So, the XFL might still have a pulse after all. As I’ve previously written, it has been reported that the twice-failed league, which filed for bankruptcy earlier this year after being forced to shutter its doors halfway through its inaugural season due to the pandemic, is actively looking for a buyer.
There are those who believe that that buyer will be Vince McMahon, the mastermind behind the league in the first place—twice. This comes from Dan Kaplan of The Athletic, who suggests that the bankruptcy may have been “just a cutthroat finance ploy by McMahon to ride out the pandemic and resultant economic turmoil without paying the costs of operating the league”.
He sent an e-mail to the league asking if filing for Chapter 11 protection was done with an effort in mind to restart the league—remember, when they closed, they said they would be returning in 2021—and a spokesman responded that “the response to this filing will speak for itself”.
He also reports that the league’s president, Jeffrey Pollack, has been in contact with venues in St. Louis and Seattle, the cities that housed the XFL’s two most popular franchises, about reinstating lease agreements. Both teams consistently drew strong ticket sales and ratings and were the top draws.
If McMahon purchases the XFL and resurrects it, however, it would essentially have to be a second reincarnation, or at least some Frankensteining would have to be done. He necessarily burned a lot of bridges through the bankruptcy process, including arguably one of his greatest and certainly most high-profile assets, that being Oliver Luck as the commissioner. Luck is currently suing.
Kaplan reports that Alpha Entertainment, which is McMahon’s company, wants to pay $3.5 million in season-ticket refunds, seen as a goodwill gesture and an indication that there is still the intention to bring the league back.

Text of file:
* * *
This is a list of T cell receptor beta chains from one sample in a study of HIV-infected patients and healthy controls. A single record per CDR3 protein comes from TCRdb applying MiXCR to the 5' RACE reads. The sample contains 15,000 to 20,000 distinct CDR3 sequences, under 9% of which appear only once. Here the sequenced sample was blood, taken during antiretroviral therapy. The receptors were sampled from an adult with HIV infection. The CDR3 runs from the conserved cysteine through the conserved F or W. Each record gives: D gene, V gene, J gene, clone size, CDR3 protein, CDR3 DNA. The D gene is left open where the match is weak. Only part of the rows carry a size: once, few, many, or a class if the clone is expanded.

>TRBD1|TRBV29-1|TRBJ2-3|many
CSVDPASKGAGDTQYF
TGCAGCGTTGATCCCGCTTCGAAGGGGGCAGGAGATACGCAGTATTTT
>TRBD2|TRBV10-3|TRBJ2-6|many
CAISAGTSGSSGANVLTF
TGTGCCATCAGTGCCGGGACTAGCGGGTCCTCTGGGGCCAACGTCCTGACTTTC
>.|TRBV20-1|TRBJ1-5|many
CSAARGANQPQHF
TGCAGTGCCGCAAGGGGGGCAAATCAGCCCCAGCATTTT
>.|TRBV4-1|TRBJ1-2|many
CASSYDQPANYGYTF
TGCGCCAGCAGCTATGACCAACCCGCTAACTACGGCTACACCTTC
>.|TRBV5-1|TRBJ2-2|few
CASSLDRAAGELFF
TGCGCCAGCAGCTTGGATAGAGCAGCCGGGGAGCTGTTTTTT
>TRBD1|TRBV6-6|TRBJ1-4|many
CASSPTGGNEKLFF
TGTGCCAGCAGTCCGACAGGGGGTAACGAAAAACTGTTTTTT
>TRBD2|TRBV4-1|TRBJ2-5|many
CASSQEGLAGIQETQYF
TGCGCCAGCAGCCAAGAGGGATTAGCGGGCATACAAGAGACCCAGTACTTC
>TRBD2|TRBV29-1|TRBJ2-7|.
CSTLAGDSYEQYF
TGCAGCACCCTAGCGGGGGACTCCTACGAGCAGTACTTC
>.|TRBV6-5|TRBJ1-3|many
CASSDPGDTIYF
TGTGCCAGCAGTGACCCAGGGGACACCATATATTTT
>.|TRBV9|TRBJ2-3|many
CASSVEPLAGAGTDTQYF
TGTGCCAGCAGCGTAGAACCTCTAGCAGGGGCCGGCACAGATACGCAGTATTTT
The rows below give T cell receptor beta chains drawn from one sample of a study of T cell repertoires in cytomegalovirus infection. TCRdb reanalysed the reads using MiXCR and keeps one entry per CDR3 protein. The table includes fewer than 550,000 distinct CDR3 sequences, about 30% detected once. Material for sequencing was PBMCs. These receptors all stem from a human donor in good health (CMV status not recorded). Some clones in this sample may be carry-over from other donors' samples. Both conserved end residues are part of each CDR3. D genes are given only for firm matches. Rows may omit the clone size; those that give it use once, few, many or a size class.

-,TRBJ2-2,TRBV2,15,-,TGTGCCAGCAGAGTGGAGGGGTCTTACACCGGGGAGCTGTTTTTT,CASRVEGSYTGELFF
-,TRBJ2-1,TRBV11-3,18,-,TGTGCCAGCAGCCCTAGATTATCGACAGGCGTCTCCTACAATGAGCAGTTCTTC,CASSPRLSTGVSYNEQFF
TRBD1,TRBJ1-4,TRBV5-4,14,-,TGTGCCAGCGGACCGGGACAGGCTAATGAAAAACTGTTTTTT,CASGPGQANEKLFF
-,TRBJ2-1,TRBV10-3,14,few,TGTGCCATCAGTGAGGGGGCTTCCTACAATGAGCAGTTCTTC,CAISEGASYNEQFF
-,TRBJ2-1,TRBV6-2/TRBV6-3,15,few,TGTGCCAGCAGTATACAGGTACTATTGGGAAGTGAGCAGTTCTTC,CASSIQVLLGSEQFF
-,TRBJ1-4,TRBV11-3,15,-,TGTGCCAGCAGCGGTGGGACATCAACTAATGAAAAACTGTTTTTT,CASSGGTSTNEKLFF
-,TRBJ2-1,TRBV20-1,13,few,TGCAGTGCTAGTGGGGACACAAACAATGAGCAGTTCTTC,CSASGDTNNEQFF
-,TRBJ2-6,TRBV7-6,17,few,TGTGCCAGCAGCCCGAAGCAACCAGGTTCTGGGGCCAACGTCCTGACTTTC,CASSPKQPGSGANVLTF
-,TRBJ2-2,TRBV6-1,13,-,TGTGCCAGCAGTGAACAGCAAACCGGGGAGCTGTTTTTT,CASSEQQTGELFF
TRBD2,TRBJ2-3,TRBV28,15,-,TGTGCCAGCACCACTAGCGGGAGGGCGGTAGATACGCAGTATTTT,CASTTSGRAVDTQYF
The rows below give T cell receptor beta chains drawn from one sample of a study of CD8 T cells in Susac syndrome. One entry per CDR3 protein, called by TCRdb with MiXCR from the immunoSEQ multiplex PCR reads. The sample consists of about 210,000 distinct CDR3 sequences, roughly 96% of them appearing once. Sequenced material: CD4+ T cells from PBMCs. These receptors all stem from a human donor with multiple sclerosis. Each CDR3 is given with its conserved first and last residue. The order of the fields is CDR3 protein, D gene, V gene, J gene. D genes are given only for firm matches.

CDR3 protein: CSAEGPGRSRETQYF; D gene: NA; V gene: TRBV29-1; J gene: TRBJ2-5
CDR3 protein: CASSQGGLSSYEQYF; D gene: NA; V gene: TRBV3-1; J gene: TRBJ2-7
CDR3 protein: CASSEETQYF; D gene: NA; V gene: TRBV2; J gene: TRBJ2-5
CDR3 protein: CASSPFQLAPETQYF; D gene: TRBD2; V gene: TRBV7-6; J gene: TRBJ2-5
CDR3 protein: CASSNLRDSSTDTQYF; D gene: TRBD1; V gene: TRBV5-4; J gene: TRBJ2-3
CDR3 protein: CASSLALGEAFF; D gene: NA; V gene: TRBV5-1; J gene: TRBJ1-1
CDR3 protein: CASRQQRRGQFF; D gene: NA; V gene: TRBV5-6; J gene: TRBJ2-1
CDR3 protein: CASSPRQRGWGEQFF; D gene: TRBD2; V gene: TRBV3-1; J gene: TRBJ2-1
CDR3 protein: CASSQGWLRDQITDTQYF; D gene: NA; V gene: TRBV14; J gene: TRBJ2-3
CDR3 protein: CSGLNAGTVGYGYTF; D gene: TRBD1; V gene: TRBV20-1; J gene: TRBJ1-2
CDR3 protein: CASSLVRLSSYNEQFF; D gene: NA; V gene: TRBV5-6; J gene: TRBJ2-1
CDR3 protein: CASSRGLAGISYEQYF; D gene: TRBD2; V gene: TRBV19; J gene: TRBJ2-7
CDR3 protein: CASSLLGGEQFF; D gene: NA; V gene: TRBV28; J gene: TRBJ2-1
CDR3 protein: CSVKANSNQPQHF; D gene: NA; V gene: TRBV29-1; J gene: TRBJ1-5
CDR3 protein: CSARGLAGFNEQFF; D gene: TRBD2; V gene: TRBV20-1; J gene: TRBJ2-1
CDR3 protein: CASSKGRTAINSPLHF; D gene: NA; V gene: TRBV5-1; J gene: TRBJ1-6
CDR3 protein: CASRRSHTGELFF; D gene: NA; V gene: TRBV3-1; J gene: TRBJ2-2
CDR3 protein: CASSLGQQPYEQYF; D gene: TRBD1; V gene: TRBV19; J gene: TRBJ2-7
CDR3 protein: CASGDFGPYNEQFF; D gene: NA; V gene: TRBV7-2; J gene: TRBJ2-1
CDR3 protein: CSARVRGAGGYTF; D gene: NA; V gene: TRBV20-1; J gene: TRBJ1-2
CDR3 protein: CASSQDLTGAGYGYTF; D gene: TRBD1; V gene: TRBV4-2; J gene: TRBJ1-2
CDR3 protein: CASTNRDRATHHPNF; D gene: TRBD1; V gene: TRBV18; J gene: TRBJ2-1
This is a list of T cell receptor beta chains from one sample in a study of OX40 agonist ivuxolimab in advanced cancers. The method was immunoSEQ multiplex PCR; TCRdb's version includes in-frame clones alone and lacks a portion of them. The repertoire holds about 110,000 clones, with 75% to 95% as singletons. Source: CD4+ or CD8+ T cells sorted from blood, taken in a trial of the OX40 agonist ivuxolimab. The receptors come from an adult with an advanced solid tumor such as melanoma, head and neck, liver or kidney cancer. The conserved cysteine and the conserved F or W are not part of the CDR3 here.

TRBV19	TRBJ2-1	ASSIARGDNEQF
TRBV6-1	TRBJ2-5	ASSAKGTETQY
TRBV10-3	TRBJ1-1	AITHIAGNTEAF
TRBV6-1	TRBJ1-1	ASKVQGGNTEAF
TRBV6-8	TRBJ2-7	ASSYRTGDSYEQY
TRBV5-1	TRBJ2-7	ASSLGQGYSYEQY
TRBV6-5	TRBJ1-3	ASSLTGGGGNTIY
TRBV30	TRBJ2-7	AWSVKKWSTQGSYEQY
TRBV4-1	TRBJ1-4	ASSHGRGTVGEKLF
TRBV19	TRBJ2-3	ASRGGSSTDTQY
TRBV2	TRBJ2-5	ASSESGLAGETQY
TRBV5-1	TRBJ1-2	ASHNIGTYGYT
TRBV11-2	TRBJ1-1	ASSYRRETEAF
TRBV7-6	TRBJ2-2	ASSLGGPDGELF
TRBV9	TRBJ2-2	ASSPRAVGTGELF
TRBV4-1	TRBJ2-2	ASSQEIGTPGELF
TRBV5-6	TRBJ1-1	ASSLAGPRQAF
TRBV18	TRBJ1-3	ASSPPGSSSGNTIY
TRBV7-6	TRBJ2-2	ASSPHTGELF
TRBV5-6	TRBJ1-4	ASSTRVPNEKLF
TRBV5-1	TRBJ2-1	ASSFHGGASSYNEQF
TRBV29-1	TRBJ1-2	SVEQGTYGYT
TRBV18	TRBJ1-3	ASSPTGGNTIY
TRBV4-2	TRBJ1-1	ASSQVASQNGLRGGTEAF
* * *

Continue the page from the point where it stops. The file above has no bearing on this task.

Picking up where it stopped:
“The only reason to pay season ticket holders for games they didn’t get would be to ensure goodwill to McMahon for if and when he returns with the XFL”, Kaplan writes. “The season ticket holders are unsecured creditors, so the chances they get paid in an orderly liquidation would be remote”.
It’s important to remember how much of a passion project this was for McMahon. And the first half of the XFL’s season couldn’t be considered anything other than a success. Ratings, ticket sales, and reviews of the product were all about as strong as could have been expected.
Then the coronavirus happened, something that it goes without saying he couldn’t have possibly foreseen when he decided to resurrect the league. I do believe he would love nothing more than to make this league a success, so it wouldn’t surprise me if he ends up with it back in his hands, ready to restart yet again, whenever it is safe to do so and the enterprise has been rebuilt.